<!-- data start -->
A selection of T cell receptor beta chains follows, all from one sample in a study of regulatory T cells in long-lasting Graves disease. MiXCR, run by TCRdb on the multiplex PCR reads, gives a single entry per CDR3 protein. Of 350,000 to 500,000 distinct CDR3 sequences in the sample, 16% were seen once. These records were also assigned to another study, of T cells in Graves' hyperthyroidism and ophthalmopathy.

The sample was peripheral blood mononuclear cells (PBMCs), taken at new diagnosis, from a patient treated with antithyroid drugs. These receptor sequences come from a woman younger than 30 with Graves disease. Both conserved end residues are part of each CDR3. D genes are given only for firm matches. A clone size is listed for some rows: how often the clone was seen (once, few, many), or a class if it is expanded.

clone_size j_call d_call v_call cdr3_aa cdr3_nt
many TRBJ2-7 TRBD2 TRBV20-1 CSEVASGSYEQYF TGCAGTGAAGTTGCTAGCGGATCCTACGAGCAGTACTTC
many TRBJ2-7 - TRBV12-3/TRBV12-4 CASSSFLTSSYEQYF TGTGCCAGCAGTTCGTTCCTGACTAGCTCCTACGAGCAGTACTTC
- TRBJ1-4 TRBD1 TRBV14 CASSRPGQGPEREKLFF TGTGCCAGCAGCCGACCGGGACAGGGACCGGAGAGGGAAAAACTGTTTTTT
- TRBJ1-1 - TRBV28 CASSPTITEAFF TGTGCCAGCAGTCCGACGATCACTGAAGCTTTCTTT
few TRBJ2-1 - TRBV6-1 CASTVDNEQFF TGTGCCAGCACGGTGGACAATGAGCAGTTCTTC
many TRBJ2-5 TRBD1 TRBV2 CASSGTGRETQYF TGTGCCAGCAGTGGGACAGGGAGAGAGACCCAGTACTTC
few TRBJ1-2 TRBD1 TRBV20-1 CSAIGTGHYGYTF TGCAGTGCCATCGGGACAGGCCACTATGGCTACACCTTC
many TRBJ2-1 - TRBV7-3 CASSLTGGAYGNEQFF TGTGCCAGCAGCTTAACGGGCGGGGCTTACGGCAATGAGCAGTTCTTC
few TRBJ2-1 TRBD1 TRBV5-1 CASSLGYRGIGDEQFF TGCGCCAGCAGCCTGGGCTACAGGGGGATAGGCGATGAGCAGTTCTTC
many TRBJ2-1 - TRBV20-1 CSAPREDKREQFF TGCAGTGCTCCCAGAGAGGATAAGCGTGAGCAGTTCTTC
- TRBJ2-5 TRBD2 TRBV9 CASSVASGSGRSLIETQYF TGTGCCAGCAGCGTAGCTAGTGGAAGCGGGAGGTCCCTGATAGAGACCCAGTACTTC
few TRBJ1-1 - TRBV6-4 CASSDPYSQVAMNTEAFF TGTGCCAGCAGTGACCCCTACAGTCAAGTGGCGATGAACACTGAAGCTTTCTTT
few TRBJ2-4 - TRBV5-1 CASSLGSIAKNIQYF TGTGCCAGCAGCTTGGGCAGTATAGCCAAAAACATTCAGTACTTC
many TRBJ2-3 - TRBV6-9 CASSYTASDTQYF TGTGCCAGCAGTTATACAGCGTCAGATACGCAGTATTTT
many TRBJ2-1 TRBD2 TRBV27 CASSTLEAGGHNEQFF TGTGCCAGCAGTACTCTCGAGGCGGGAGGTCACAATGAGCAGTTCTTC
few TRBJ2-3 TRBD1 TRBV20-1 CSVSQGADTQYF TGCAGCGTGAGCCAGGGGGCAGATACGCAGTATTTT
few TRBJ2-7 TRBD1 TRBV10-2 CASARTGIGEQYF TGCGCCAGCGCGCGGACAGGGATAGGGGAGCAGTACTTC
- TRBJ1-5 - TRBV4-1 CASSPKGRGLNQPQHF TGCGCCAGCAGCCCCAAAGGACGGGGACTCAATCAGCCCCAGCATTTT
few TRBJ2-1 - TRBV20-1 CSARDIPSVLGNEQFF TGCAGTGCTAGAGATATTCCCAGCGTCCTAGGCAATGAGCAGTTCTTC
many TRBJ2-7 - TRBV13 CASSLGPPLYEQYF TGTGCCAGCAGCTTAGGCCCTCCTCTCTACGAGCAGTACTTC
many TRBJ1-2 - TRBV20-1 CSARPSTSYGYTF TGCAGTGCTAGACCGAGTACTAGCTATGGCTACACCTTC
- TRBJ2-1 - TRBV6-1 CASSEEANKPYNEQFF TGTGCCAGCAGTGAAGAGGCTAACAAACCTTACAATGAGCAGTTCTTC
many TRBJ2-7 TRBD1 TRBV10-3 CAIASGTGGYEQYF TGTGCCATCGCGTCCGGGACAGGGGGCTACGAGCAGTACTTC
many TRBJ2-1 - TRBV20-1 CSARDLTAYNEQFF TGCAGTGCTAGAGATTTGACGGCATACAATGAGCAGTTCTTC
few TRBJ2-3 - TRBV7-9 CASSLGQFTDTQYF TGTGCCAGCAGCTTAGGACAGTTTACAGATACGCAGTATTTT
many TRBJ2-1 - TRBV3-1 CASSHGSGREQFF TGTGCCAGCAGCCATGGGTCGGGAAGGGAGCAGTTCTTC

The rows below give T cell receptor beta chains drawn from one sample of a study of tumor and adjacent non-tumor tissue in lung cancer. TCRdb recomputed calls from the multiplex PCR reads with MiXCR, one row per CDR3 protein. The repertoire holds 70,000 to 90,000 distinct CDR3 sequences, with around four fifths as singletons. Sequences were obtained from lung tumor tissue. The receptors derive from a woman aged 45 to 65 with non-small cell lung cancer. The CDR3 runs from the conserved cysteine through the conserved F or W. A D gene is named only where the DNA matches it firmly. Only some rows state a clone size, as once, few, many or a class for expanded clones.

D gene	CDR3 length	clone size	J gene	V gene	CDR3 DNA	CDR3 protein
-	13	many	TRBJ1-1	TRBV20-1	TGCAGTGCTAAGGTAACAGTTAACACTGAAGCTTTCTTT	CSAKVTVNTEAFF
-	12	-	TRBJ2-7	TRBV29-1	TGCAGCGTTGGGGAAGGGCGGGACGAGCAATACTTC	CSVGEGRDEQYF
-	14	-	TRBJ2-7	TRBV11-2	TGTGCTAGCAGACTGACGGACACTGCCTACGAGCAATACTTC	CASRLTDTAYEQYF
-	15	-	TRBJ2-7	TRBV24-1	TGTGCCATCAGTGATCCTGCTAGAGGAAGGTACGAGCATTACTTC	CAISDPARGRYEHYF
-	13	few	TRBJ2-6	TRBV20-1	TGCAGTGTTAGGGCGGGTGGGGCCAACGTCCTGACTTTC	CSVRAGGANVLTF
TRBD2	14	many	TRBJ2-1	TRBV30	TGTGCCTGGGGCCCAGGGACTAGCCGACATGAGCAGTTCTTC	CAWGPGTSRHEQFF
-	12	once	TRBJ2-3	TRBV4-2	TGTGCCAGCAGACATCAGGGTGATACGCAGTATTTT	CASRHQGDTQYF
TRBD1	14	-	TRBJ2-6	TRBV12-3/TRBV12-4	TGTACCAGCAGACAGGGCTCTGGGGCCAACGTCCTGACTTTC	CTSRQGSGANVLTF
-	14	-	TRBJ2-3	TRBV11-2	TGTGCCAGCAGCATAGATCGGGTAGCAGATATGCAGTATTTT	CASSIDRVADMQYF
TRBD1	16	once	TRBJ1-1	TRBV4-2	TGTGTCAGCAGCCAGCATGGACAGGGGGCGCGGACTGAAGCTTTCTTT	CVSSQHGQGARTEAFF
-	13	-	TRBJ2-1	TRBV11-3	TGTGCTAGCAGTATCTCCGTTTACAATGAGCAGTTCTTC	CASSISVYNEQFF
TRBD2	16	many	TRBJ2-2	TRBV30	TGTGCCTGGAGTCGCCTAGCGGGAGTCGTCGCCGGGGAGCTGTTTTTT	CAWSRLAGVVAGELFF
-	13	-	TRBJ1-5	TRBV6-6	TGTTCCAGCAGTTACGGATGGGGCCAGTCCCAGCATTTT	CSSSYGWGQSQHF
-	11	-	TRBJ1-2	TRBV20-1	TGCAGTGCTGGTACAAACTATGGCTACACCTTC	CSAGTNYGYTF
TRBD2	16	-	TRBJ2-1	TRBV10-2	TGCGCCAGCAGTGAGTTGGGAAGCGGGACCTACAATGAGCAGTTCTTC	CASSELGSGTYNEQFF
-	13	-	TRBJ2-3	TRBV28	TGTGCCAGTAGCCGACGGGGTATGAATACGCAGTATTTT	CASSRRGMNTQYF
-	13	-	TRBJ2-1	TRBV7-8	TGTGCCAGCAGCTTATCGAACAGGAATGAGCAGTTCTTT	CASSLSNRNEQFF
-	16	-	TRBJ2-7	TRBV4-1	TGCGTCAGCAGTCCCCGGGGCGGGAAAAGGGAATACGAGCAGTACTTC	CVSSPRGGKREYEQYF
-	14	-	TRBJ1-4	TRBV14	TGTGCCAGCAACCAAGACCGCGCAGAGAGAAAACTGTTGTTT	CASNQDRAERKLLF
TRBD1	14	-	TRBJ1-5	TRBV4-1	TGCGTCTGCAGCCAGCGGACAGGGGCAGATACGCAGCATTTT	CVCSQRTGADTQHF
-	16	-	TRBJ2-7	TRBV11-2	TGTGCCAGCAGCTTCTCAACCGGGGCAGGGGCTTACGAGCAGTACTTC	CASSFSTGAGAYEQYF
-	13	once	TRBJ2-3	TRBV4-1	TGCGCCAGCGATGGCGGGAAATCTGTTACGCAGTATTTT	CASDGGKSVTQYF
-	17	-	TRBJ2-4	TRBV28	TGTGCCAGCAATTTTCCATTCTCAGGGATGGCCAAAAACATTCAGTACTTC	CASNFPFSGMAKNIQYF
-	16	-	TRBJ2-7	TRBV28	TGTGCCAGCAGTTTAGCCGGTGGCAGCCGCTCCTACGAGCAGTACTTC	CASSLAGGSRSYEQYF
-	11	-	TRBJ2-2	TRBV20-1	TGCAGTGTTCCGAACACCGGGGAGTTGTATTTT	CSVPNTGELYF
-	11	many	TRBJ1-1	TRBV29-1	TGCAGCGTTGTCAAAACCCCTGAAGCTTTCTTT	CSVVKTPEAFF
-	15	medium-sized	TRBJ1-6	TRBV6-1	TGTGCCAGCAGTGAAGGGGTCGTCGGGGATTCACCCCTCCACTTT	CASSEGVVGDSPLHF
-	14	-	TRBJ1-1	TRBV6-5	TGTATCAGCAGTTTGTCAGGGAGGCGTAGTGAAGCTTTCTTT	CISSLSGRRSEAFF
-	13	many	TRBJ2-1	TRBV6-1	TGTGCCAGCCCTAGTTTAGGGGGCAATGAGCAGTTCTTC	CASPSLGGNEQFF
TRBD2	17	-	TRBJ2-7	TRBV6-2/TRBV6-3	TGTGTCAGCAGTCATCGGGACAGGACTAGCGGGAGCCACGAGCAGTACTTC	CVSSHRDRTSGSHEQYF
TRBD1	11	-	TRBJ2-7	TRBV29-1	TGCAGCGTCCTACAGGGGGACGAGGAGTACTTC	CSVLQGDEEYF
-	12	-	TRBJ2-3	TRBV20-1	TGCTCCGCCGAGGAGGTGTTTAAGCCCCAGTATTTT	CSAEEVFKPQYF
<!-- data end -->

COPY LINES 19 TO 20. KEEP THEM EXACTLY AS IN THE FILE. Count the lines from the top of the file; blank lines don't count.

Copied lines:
few TRBJ2-3 TRBD1 TRBV20-1 CSVSQGADTQYF TGCAGCGTGAGCCAGGGGGCAGATACGCAGTATTTT
few TRBJ2-7 TRBD1 TRBV10-2 CASARTGIGEQYF TGCGCCAGCGCGCGGACAGGGATAGGGGAGCAGTACTTC